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FromDate: Tue, 6 Jun 2000 10:19:08 +0100 From: "Hunter Johnson" <>
Subject: Re: Euro Lights (long)

Jim E says:

"For some unknown reason (at least to me) the ZKW were never used on the M3 coupe - neither the 3.0 or 3.2."

Jim B says:

"Would the coupe lights be different than the sedan? Just wondering, since the Euro lights I have on my car are ZKW (purchased from Bekkers Imports, IIRC)."

Jason says:

"I saw some strange lights on Kelly wollenbergs car once. Looked like US headlights, but were glass. She ordered them when she did euro delivery. So they arre US dot glass lights. maybe you got one of those..."

The early Euro E36s came with polyellipsoidal low beams, which were replaced 5 years ago with what Jason calls "looked like US headlights but were glass".

The polyellipsoid system works like an overhead projector, with the bulb at the first focus of the ellipse and the screen which produces the sharp horizontal cutoff positioned so that the funky semi-spherical lens projects it onto the road. The "poly" part of the polyellipse means that the reflector shape is two different ellipses, one shape for the vertical cross section, another for the horizontal cross section. This way a lot of light is dispersed from right to left, but not so much dispersal happens from top to bottom.

The newer headlamps are Free Form (Hella's term) which means that a computer is used to calculate the shape of the reflector given the bulb position and the desired beam pattern on the road. This technology was used on ALL US E36s, although of course the ECE and DOT beam patterns are different, so these units are different. FF lamps are much more efficient than the polyellipsoid system (if there is a screen, then some of the light is hitting the screen and not getting to the road), although personally I prefer the Polyellipsoid since it focuses the light more intensely.

On all E36 headlamps the high beams are probably simple parabolas.

One of the other differences between DOT and ECE lamps is the use of glass vs. polycarbonite for the outer lens. The DOT has strict rules about the watertightness of the headlamp assembly, and the ECE lamps often fog up from poor sealing. However, the DOT lamps' plastic also get sandblasted after several years of use and this messes up the ability of the light to get out, requiring replacement of the entire headlamp to return to 100% performance. The ECE unit's glass outer lens can be replaced for around $60.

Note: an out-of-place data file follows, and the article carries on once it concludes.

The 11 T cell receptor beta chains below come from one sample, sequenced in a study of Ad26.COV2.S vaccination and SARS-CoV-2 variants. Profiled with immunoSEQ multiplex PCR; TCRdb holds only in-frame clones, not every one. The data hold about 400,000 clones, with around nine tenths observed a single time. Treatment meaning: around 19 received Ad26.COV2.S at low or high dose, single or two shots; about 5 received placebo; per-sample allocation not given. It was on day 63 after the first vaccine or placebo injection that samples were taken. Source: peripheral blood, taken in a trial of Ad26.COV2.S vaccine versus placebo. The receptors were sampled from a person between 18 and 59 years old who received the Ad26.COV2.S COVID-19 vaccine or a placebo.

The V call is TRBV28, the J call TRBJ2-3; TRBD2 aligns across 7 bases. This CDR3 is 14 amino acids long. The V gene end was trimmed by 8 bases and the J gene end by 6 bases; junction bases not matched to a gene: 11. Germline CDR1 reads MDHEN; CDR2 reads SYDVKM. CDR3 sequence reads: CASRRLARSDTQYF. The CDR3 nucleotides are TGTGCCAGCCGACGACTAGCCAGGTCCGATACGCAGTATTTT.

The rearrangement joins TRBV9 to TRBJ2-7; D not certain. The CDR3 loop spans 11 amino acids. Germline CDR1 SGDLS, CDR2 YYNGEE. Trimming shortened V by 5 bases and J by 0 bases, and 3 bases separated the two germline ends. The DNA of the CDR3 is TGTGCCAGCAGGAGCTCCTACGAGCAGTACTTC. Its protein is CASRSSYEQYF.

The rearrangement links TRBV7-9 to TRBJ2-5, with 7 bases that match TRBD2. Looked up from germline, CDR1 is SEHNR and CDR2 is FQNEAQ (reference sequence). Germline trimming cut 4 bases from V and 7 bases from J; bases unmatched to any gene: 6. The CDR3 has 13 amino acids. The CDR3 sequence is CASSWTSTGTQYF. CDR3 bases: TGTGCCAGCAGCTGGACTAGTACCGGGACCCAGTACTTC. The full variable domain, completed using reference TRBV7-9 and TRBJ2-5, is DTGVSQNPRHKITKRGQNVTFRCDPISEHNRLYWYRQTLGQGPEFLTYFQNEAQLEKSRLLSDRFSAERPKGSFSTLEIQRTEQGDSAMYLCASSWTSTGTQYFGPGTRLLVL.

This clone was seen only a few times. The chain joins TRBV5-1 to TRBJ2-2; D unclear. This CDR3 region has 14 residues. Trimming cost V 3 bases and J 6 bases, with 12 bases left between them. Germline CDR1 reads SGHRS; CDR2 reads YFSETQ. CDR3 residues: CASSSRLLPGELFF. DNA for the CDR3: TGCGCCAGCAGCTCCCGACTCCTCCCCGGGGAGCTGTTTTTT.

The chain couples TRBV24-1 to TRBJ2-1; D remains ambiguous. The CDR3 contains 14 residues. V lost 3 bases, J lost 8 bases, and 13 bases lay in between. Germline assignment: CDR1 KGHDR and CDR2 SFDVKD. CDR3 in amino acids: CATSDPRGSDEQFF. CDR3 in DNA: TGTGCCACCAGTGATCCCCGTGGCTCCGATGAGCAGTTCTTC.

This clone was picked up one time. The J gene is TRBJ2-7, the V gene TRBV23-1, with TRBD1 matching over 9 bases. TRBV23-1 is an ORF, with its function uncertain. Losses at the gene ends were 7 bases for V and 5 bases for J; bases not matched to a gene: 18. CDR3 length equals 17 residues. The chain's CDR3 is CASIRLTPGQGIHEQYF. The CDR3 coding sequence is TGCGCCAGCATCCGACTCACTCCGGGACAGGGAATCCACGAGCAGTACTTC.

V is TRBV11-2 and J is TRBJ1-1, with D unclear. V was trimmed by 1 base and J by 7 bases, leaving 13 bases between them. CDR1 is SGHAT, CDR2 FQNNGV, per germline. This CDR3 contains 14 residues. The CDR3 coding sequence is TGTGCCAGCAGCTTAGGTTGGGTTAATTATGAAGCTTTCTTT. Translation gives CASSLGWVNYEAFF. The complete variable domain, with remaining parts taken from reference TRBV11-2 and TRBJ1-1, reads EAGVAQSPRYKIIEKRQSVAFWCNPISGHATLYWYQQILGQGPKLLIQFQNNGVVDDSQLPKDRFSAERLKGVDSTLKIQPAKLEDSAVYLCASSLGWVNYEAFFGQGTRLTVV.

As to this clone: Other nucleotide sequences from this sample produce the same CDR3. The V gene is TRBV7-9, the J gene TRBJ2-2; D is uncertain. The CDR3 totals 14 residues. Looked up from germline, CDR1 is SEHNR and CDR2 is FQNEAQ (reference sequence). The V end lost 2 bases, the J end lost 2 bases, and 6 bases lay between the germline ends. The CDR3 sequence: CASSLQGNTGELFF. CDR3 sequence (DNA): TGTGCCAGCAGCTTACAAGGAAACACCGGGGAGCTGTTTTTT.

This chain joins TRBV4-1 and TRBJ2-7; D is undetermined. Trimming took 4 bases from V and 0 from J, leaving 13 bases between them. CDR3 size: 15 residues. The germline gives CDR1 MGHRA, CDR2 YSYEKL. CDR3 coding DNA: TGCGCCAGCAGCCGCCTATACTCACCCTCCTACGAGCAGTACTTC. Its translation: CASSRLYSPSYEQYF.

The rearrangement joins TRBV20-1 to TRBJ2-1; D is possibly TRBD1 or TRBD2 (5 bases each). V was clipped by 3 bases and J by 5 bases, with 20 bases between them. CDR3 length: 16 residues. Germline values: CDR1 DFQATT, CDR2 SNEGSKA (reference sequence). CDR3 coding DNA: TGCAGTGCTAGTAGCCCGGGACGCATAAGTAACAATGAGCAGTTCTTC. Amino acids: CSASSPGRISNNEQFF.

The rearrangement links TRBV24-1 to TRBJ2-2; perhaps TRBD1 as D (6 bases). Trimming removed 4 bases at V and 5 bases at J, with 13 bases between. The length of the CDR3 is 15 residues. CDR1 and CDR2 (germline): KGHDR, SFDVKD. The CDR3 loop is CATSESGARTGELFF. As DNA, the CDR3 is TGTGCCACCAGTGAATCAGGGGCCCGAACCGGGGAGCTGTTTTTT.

The difference between a Bosch, Hella or ZKW headlamp unit designed for the E36 is probably nonexistent, although these suppliers will probably tell you otherwise.
The fact is, BMW specifies the headlamp beam pattern (at the suggestion of the initial supplier), and from there on the subsequent suppliers have to meet this criteria. One exception, however, may be that if ZKW wasn't an OEM supplier,
their lamps might be inferior (i.e. insurance replacement but never specified on new vehicles).

Personally I believe that while there is still a difference between the BMW ECE and
DOT headlamp, with the next E46 this difference may be non-existent -- about 5 years
ago I changed the lamps on my 300TE Mercedes-Benz from DOT to ECE and gained very
little performance. The ECE and DOT have been working over the past 5 years to achieve a homogenized headlamp pattern for use world wide, and while they're
not there yet, the ECE pattern now allows more light above the horizontal than they
used to, and the DOT lamp has a blend between a simple "hot spot" and a horizontal
cut off, and I don't doubt that as the age of the motoring public in the US continues
to creep up, the DOT will get more and more complaints about headlamp glare, requiring
a more European-style beam pattern in the US -- especially given the advent of gas
discharge bulbs, which throw twice the light from 2/3 the power.

That said, please keep in mind that a properly aimed ECE lamp (1% drop) has a range of
60 meters, so at 60 mph you are out driving the range of a European headlamp (60 mph =
45 m/s, so 60 m = 1.3 seconds). The DOT lamp which throws light above the horizontal
will therefore have a much greater range.

However, I find that the ECE high beams are superior to the DOT highbeams, even though
they might be simple parabolas.

John F. will surely want to comment on all this, since both of us live in Germany,
but my impression is that neither of these systems are optimal. My recommendation
regarding retrofitting ECE lamps to your car is that first try to reaim the DOT lamps
so that the hot spot is directly in front of the bulb, instead of down and to the right.
Also, raise the beam so that the horizontal cutoff is at a 1% drop from the bulb, per
ECE specification (that is, if the bulb is 60 cm above the ground, and the car is parked
10 m from a wall, then the horizontal line should be 50 cm above the ground).

If that doesn't do it for you, then try the ECE lamps, but I would go the extra mile and
install the Euro spec headlamp adjuster. This has four settings: 0, 1, 2, and 3, and I
believe that they correspond to the % drop, so "1" is the normal setting. By adjusting
your new Euro lamps correctly you can dramatically increase the range of the lamp by
moving to "0" on the fly, and dropping back to "1" when you encounter traffic on the
highway. The "2" and "3" are used if you have lots of stuff in the trunk, which causes
your headlamps to shine upwards.

1998 M3/4 with Euro lamps, no adjuster

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